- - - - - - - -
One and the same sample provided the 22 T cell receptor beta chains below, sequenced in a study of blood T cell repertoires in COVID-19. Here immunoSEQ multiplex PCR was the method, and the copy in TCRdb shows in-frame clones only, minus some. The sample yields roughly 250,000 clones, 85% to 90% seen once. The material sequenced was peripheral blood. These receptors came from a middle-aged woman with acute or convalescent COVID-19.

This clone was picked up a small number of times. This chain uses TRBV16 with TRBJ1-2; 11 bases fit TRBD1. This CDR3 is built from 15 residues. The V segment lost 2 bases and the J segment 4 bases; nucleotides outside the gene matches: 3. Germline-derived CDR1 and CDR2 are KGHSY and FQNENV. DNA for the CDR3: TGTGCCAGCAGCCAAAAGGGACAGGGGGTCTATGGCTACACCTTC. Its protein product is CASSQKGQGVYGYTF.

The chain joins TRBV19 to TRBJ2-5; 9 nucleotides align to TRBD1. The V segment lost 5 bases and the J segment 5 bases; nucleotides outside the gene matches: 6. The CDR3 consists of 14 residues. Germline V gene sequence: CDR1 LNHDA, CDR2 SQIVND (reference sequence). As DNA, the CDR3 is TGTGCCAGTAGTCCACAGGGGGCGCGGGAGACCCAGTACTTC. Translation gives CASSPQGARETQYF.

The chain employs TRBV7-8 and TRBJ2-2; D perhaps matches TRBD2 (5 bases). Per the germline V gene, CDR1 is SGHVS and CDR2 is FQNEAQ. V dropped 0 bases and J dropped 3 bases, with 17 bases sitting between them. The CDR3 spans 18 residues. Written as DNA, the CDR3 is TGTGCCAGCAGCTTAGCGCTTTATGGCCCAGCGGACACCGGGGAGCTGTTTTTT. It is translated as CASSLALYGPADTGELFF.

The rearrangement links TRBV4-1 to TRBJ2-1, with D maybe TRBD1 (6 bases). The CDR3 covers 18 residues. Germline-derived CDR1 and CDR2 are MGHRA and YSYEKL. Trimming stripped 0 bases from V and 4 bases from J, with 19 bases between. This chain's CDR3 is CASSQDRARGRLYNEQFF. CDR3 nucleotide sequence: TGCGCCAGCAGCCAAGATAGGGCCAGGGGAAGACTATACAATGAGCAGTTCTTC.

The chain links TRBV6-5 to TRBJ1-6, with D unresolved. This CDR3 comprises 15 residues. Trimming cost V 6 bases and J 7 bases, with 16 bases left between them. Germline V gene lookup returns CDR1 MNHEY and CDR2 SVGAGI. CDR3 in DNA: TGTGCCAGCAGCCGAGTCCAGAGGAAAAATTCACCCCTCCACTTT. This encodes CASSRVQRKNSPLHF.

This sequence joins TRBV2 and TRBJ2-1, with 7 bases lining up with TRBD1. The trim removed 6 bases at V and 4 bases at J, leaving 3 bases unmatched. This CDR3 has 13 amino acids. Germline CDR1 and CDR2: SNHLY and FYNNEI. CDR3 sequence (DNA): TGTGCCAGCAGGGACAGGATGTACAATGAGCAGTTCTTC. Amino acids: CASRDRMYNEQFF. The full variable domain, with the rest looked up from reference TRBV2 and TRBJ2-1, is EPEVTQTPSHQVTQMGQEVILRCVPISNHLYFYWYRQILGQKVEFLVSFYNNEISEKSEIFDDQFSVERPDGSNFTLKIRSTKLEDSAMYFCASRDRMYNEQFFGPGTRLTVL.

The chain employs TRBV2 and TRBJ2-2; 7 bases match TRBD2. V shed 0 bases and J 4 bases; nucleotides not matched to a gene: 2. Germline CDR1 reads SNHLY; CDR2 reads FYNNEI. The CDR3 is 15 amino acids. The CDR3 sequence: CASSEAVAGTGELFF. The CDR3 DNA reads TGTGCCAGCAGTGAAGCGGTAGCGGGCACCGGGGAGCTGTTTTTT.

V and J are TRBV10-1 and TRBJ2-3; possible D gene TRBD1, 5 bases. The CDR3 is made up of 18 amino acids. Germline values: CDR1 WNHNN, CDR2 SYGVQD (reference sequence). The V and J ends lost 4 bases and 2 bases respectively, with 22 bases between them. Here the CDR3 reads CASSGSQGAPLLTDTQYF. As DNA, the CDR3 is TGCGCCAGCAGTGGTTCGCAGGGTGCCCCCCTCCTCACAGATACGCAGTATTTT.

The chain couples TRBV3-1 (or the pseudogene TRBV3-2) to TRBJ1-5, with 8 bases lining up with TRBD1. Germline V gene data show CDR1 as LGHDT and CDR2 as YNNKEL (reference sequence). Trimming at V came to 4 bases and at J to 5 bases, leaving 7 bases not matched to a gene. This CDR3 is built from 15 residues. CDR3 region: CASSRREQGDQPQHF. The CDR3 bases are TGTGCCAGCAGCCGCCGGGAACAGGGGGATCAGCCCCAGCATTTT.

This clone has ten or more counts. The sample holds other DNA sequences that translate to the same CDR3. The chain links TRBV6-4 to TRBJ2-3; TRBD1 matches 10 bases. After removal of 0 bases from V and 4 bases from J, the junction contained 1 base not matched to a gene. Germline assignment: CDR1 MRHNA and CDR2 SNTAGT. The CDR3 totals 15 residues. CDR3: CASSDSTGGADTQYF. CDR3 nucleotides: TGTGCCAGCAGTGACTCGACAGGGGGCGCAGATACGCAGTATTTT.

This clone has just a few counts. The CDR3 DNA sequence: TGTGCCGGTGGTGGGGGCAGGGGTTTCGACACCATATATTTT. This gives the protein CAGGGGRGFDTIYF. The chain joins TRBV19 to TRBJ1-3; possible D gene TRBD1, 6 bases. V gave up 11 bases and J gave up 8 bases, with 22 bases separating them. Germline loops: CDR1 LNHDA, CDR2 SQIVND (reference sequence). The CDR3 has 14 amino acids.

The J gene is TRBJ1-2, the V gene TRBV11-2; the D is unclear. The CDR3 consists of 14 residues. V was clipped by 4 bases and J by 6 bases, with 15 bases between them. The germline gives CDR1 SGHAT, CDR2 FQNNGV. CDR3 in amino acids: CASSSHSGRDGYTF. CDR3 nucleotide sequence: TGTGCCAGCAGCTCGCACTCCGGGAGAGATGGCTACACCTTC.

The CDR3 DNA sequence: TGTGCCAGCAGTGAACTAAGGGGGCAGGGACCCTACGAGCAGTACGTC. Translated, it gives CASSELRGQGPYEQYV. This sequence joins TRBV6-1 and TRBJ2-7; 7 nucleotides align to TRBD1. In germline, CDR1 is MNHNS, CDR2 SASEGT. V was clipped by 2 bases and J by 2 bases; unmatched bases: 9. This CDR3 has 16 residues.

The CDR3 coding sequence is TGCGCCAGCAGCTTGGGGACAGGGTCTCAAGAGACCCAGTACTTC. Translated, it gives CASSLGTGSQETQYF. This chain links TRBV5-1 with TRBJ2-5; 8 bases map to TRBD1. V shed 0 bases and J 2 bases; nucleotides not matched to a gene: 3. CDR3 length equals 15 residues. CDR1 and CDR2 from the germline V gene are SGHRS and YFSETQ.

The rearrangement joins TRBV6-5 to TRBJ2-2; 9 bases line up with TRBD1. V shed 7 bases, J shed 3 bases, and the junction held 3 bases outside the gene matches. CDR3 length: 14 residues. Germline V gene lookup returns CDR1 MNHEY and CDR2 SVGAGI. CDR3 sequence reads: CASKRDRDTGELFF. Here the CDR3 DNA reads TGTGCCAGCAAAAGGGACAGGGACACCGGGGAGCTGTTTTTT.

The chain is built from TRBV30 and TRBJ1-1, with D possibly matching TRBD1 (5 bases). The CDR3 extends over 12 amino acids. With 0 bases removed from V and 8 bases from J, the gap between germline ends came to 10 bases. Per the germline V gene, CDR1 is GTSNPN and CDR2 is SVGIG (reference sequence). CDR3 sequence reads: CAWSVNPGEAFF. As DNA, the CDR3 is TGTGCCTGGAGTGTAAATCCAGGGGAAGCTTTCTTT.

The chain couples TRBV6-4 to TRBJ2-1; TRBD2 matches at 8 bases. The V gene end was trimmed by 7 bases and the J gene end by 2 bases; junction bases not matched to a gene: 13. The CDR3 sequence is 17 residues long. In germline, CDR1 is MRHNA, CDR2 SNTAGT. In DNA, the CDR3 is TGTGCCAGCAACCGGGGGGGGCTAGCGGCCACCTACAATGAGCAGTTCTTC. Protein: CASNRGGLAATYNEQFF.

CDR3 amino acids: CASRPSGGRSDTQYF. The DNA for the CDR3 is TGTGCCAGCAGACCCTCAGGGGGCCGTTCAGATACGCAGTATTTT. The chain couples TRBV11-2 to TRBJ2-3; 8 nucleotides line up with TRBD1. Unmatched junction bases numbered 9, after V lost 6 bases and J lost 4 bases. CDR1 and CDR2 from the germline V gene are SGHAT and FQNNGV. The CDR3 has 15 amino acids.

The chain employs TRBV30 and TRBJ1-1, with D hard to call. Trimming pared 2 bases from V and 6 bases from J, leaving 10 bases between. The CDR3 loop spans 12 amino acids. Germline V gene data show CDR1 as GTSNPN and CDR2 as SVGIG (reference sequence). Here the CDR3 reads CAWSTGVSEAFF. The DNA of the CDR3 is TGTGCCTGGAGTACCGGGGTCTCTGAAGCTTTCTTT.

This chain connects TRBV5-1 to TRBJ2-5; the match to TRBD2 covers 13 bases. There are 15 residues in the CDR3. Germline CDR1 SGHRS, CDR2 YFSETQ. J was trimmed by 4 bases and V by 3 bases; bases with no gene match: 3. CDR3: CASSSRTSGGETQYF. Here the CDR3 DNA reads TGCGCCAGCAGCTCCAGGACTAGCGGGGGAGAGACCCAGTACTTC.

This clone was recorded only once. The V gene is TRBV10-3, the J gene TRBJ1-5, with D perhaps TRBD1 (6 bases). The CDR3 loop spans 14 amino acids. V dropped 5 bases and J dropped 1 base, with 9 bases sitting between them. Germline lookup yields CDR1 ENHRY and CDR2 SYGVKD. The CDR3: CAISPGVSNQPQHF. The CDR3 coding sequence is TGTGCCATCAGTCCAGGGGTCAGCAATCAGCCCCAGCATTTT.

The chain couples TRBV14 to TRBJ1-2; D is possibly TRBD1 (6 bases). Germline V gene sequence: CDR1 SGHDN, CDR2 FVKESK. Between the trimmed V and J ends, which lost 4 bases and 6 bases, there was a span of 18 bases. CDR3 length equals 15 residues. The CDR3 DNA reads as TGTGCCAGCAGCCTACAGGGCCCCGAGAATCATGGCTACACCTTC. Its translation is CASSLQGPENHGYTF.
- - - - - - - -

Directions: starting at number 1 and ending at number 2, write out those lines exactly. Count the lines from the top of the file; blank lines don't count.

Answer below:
One and the same sample provided the 22 T cell receptor beta chains below, sequenced in a study of blood T cell repertoires in COVID-19. Here immunoSEQ multiplex PCR was the method, and the copy in TCRdb shows in-frame clones only, minus some. The sample yields roughly 250,000 clones, 85% to 90% seen once. The material sequenced was peripheral blood. These receptors came from a middle-aged woman with acute or convalescent COVID-19.

This clone was picked up a small number of times. This chain uses TRBV16 with TRBJ1-2; 11 bases fit TRBD1. This CDR3 is built from 15 residues. The V segment lost 2 bases and the J segment 4 bases; nucleotides outside the gene matches: 3. Germline-derived CDR1 and CDR2 are KGHSY and FQNENV. DNA for the CDR3: TGTGCCAGCAGCCAAAAGGGACAGGGGGTCTATGGCTACACCTTC. Its protein product is CASSQKGQGVYGYTF.